CNS PHOTO | FEISAL OMAR, REUTERS
A woman holds a malnourished child in Mogadishu, Somalia. The UN has declared the famine a humanitarian emergency.
OTTAWA — The Canadian Catholic Organization for Development and Peace (CCODP) is urging Canadian Catholics to help the 10 million people in the Horn of Africa whose lives are endangered by drought and famine.
CCODP spokesperson Kelly Di Domenico described the worsening situation in the region as "drastic."
"Efforts are focused on increasing food distribution and providing water and there are some programs to try to maintain the health of livestock, as they represent not only food but the livelihood of people."
The region, which includes Somali, Ethiopia, Djibouti, Kenya and the new Republic of South Sudan, is experiencing the worst drought in 60 years. Somalia has been hardest hit and refugees are pouring into neighbouring Kenya where one camp, designed to hold 90,000 people has swelled to more than 400,000.
CCODP began issuing warnings about the famine in early July.
The United Nations has since declared the famine a humanitarian emergency.
Canada has offered to match each dollar CCODP and other charities receive towards famine relief by Sept. 16.
"The matching program is a great way for people to see their donations go even further in helping people in this terrible situation," said Di Domenico.
The summer holidays have not interfered with the flow of donations.
"People have been reacting very quickly to this crisis," she said. "We even had people calling us before the emergency began to get much attention in the media."
CCODP has warned 10 million people are at risk, evoking memories of the 1984 Ethiopian famine.
"We are fortunate that our donors are so compassionate and generous," Di Domenico said.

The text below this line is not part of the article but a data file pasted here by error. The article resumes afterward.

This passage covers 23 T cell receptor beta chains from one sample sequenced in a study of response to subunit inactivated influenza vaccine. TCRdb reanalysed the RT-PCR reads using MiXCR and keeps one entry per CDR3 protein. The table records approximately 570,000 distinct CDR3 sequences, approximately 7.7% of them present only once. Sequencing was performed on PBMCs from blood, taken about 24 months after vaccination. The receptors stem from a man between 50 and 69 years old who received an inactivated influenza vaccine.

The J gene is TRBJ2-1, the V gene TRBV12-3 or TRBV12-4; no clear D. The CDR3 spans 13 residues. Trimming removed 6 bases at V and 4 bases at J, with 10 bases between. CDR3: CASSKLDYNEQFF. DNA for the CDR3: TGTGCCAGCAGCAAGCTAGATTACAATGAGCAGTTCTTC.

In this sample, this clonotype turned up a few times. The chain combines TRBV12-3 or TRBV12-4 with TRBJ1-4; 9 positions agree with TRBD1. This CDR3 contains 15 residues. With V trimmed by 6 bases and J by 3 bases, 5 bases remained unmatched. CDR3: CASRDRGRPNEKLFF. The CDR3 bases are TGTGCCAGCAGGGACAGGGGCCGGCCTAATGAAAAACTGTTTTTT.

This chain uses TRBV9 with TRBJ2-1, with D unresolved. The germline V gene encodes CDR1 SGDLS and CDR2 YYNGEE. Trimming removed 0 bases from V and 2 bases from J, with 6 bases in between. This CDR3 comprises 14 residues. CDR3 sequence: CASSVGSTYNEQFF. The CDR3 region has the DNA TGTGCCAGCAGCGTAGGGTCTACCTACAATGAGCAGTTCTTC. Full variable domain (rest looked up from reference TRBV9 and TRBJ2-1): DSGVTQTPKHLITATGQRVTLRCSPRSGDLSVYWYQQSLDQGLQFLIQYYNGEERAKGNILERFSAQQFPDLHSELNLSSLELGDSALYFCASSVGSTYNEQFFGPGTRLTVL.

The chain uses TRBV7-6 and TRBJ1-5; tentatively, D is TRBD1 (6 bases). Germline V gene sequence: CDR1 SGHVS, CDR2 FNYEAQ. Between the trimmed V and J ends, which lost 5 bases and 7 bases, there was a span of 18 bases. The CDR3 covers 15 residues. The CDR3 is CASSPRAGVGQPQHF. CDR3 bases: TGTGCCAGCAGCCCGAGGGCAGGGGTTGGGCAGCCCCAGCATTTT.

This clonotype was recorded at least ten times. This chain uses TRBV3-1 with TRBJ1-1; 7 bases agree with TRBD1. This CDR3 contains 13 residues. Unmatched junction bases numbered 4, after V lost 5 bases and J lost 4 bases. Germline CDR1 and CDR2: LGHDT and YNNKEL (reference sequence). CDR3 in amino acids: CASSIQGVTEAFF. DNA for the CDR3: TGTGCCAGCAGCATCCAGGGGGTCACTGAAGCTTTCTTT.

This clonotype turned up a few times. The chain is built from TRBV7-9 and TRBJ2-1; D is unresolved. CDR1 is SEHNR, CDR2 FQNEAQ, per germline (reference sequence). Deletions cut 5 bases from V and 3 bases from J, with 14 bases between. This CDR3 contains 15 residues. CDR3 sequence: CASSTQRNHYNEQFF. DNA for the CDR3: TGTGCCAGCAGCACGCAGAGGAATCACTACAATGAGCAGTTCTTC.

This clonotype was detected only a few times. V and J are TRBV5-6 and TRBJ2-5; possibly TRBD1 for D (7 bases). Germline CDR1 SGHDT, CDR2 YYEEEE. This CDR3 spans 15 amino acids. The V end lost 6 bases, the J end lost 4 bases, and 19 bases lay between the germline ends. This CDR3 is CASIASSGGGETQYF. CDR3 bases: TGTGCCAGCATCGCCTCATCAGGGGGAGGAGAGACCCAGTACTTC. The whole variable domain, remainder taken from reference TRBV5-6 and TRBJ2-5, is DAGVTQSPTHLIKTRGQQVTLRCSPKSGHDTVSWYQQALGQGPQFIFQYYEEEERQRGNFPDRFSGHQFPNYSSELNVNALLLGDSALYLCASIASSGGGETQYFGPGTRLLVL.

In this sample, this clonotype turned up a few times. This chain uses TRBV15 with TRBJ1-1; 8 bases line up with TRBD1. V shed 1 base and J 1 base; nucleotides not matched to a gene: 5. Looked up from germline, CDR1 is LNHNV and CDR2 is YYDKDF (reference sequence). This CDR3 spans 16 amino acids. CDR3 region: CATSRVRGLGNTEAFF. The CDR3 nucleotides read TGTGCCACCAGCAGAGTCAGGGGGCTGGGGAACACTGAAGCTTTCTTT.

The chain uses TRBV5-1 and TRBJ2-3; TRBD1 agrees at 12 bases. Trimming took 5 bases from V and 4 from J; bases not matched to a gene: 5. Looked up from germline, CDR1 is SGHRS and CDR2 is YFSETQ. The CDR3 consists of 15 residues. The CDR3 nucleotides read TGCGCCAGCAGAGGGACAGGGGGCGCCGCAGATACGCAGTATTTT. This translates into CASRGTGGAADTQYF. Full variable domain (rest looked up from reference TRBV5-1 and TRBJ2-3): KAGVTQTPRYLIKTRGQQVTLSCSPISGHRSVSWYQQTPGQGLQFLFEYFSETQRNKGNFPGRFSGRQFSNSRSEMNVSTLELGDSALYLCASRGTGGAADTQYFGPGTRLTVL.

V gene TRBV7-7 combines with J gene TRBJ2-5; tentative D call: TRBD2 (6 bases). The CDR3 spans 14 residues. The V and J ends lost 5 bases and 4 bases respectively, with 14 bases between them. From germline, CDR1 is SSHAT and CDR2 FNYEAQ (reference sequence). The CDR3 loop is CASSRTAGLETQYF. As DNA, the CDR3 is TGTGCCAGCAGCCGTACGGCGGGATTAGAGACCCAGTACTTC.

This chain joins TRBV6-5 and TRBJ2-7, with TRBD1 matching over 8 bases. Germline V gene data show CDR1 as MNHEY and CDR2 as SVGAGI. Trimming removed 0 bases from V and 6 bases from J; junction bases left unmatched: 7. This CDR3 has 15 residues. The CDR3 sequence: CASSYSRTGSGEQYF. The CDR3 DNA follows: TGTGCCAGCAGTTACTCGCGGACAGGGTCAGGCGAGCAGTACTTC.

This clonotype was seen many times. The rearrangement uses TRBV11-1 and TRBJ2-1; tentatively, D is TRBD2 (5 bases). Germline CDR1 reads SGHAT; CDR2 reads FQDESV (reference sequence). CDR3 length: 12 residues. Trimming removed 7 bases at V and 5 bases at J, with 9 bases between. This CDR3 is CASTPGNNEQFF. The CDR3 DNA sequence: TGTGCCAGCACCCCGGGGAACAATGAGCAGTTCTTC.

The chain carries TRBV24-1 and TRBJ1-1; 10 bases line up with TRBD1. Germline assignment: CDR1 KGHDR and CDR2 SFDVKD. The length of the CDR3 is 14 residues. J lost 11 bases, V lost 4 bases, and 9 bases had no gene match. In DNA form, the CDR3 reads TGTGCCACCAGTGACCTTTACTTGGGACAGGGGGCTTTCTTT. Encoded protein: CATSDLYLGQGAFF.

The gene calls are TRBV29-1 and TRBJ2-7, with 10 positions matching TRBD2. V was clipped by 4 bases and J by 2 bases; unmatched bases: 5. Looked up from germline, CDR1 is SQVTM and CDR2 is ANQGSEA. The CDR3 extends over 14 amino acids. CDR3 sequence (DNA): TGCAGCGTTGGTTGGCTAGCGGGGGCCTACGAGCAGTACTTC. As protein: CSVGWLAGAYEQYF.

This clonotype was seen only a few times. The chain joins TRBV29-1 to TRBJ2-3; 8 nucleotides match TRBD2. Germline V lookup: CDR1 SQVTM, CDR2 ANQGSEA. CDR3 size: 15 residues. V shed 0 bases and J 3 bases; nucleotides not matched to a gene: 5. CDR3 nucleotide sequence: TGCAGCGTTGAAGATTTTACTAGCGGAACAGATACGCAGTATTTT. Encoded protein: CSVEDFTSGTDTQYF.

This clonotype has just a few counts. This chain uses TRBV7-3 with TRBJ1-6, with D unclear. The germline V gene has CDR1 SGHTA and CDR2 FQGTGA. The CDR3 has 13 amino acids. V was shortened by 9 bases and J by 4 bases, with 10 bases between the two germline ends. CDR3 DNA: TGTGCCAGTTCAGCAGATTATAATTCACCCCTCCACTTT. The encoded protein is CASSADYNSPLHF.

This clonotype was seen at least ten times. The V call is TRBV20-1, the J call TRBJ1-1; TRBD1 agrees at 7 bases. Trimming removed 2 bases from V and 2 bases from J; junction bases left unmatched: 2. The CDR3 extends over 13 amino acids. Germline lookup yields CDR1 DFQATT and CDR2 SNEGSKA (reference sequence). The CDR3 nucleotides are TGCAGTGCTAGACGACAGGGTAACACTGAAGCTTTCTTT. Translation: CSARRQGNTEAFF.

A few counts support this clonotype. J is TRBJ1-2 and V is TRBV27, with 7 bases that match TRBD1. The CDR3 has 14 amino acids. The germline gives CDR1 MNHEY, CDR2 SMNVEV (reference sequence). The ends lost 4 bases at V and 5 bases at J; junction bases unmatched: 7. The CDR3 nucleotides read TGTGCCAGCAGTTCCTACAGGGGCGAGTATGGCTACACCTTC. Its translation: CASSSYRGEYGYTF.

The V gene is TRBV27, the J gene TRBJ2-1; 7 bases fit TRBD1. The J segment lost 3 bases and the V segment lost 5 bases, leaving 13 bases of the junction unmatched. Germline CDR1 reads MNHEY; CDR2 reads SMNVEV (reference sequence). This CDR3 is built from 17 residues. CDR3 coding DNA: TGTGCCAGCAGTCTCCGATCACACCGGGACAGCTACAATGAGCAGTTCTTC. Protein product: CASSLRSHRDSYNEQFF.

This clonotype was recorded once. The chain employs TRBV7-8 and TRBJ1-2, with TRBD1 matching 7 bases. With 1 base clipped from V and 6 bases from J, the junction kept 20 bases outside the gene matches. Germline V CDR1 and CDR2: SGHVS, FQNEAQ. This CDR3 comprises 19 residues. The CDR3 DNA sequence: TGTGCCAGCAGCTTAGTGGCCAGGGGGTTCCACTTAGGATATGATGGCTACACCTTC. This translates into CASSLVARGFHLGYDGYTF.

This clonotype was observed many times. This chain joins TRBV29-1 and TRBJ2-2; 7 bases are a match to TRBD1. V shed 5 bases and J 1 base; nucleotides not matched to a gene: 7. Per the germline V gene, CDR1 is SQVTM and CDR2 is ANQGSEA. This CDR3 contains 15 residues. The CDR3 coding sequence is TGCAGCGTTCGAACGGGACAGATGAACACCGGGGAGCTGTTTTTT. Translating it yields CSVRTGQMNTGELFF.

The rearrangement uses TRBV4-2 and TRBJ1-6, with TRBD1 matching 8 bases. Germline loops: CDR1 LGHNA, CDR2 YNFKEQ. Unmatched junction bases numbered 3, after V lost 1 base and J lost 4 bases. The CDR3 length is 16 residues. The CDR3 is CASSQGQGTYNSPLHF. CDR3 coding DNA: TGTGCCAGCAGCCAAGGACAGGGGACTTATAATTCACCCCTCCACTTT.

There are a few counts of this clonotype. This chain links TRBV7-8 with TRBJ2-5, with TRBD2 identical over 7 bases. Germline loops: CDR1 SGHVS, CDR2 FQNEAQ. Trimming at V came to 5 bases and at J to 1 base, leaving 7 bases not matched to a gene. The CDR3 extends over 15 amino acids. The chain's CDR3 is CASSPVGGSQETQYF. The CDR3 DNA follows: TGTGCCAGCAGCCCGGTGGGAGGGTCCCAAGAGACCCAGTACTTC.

But the crisis may continue long after it "falls off the media radar" so CCODP "will continue to remind people that there is still much suffering that we can help alleviate."
CCODP's partners through the Holy See's charitable arm Caritas Internationalis have a great deal of experience in the region over the past 35 years, she said.
"They are the ones helping out even when there are small disasters that don't get international attention, so they know how to reach the most vulnerable."
Di Domenico said the crisis has been building for a long time and partners such as Caritas Ethiopia and Caritas Kenya have been helping communities cope with the impact of food and water shortages since about last November.
These groups will also still be working in the region when the crisis is past, working to help prevent future famines through shoring up sustainable food production, she said.
In areas of Somali controlled by Islamist militants, it has been difficult for aid to reach some of the worst affected people.
"However, certain local organizations, including some Caritas partners, manage nonetheless to respond to the urgent needs of the population, while limiting the risks to their employees," she said.
Those wishing to make a donation to help with famine relief can do so via the CCODP website at www.devp.org or by telephone at 1-888-664-3387.